Yesterday, the Sixth Circuit issued an opinion affirming summary judgment in favor of a plaintiff under the Federal False Claims Act in U.S. ex rel. Wall v. Circle C Construction, L.L.C., but remanded the case to the district court for a recalculation of damages. The false claims allegation stemmed from Circle C’s agreement with the Army to construct buildings on Fort Campbell, a military base. The district court found that Circle C submitted inaccurate or false payroll certifications that did not properly describe work done by its subcontractors, and that its certifications also contained hourly wages for subcontractor employees that did not meet federal guidelines for prevailing wages under the Davis-Bacon Act.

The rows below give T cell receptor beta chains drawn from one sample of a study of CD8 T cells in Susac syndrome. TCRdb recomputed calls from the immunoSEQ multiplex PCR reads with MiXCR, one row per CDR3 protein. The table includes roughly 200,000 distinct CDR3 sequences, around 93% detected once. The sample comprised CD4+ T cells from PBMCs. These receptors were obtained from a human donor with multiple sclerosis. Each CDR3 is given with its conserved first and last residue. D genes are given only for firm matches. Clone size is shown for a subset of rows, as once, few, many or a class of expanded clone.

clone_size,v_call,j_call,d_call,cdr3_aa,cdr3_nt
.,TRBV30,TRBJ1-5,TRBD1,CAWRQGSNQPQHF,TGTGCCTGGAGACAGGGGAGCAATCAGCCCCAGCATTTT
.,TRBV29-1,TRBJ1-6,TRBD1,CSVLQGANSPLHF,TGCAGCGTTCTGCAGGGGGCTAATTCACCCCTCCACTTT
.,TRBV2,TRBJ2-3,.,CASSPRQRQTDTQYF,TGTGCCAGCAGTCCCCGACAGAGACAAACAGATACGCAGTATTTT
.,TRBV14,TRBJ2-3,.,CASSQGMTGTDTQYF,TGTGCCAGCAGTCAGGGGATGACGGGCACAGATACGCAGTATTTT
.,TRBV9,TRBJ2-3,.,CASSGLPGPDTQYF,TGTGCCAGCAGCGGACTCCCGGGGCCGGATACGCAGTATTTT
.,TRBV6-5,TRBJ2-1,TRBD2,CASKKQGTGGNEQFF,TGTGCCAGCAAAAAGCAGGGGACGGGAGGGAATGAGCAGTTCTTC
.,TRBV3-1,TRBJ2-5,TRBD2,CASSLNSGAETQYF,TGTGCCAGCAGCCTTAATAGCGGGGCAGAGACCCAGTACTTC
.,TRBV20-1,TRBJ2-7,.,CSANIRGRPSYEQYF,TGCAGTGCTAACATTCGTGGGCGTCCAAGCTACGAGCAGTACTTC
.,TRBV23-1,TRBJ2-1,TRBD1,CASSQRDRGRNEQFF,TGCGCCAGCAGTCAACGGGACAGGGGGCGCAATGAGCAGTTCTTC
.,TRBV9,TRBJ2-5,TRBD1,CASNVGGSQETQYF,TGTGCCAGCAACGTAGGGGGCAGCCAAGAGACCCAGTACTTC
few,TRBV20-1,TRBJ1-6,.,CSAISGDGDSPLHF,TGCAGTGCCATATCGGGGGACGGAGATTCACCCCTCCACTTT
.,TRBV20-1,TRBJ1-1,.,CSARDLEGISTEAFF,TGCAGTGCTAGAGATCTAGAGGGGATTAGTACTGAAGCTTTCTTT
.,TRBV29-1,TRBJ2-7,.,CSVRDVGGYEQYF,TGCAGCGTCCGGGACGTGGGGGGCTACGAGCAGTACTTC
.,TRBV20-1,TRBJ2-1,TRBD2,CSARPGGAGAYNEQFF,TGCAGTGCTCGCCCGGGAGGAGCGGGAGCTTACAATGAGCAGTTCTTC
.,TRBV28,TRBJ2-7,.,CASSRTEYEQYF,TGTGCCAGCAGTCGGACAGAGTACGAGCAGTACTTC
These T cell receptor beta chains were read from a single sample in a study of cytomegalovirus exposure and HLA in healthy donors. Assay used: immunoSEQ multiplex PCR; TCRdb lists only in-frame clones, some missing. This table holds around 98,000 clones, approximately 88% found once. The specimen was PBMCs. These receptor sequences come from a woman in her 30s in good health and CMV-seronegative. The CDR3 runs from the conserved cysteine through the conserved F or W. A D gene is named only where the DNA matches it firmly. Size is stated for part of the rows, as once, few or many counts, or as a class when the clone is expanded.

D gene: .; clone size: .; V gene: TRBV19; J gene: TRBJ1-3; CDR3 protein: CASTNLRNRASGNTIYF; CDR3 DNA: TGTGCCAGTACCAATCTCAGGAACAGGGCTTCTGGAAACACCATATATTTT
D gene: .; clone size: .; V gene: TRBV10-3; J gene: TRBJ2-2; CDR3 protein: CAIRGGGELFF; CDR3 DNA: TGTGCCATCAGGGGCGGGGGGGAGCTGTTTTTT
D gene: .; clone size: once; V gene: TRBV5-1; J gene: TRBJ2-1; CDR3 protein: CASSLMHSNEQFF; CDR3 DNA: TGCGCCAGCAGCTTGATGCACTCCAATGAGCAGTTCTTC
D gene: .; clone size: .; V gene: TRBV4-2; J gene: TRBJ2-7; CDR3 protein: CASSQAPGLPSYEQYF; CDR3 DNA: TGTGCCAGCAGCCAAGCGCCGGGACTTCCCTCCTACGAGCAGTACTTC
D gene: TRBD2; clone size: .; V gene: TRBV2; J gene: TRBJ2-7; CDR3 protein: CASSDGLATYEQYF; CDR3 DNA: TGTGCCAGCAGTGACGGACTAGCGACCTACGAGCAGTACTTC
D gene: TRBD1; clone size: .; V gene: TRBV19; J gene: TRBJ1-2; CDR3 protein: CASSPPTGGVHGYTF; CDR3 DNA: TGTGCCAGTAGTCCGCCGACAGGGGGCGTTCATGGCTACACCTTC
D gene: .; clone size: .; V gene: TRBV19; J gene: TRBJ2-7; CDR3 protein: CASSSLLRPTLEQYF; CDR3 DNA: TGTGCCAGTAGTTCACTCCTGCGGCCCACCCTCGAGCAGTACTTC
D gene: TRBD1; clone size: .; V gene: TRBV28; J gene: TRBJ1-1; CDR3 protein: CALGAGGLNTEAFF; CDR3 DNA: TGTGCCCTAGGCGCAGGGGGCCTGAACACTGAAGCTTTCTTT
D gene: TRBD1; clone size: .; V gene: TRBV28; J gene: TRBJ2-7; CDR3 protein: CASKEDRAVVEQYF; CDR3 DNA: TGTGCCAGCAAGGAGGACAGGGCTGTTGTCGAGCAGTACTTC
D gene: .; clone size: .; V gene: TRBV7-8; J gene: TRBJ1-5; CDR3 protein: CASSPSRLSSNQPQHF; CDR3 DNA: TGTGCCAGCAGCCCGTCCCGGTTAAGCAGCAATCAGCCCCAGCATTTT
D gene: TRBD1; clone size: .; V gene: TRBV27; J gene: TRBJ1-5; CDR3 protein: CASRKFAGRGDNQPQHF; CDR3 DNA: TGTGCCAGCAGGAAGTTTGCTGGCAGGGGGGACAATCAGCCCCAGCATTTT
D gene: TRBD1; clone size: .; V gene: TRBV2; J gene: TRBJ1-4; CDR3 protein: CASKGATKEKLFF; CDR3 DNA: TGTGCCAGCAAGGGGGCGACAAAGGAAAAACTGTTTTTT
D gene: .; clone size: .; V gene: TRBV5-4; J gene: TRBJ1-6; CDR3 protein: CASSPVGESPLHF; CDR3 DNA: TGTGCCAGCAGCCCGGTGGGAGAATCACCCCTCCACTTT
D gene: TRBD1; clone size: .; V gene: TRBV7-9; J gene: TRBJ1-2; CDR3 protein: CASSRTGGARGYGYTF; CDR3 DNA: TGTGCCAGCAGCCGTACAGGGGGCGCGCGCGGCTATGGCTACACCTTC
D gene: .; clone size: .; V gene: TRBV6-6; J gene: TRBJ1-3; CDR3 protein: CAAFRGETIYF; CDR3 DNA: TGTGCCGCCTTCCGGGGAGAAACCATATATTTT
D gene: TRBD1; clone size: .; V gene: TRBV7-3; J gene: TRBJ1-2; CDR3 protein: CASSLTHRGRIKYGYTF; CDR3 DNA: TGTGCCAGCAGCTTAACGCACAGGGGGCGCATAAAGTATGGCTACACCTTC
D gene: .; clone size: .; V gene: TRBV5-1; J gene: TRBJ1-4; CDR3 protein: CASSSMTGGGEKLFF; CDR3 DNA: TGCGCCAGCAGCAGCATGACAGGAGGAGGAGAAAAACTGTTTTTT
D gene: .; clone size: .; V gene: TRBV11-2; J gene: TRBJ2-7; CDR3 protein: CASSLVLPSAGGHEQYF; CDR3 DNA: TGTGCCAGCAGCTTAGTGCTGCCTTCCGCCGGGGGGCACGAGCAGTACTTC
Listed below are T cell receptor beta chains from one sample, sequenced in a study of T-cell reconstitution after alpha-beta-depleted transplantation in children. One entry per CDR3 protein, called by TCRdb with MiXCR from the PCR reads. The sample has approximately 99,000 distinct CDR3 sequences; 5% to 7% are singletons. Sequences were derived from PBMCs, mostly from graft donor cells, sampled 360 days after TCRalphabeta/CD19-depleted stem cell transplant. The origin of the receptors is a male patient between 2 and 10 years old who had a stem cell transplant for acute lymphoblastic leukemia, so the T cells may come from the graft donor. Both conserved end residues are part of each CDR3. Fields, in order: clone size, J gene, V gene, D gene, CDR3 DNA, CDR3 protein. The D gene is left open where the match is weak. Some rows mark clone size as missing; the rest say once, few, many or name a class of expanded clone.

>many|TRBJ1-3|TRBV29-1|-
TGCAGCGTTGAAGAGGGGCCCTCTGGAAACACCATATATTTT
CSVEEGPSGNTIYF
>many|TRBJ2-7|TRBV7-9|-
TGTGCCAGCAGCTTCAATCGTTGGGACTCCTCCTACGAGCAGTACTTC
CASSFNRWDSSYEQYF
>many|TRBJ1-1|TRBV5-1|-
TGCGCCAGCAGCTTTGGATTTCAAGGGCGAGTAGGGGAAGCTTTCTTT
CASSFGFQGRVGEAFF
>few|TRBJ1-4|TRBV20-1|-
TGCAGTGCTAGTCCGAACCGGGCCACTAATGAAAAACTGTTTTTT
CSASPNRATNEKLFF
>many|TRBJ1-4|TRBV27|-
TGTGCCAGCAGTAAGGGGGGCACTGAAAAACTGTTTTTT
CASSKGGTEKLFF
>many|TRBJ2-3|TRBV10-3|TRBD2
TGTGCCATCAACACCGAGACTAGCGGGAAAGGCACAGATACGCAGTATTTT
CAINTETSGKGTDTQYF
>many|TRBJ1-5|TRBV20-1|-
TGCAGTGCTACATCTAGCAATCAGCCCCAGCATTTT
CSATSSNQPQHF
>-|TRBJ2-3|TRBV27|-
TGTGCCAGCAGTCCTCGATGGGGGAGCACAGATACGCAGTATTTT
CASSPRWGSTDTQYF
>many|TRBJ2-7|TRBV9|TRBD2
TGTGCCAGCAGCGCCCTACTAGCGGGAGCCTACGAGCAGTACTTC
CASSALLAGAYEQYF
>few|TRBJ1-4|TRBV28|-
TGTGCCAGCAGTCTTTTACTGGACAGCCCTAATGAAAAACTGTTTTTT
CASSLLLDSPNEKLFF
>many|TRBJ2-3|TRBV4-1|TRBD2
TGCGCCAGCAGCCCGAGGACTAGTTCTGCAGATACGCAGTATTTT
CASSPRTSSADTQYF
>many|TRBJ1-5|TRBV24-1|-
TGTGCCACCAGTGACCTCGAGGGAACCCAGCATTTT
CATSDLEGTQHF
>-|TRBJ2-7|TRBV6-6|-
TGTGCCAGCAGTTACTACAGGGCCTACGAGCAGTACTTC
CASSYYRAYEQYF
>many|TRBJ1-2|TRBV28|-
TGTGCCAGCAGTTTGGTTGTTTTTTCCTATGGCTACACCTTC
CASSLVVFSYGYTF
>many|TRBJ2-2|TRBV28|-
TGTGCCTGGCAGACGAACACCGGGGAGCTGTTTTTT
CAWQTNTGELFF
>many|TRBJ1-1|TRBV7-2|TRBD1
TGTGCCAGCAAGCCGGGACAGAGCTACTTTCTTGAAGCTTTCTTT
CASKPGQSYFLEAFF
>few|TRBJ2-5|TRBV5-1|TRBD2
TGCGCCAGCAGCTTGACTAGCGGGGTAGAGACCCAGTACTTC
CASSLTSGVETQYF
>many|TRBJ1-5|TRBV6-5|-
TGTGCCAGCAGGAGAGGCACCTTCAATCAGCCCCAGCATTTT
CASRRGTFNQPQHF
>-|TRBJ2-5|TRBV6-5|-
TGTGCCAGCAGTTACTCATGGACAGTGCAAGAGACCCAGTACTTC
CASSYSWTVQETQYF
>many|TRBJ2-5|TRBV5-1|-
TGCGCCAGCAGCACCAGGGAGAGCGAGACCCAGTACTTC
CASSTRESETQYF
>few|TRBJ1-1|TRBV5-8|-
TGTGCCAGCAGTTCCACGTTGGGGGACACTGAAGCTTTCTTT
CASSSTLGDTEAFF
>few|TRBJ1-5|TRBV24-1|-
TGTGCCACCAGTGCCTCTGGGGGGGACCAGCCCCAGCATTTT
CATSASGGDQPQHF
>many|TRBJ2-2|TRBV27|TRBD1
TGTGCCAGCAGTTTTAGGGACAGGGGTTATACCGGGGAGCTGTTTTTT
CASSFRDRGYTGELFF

In affirming summary judgment, the Sixth Circuit agreed with the district court that primary jurisdiction did not prevent plaintiffs’ FCA suit alleging Davis-Bacon Act violations because determination of Circle C’s intent to defraud the government did not require agency expertise and the applicable regulations explicitly allow FCA claims based on false payroll certifications. The Sixth Circuit found that Circle C violated the FCA by making false statements with reckless disregard for the truth of the statements, and that the statements were material to the government’s decision to pay Circle C.

The Sixth Circuit remanded the case for a recalculation of damages. The District Court had awarded treble damages for every dollar the government alleged was attributable to electrical work on the contracts. The Sixth Circuit held that this estimation was “lacking in detail” and did not “accurately represent the difference between what the government actually paid to Circle C and the payments to which Circle C would have been entitled in the absence of fraud.”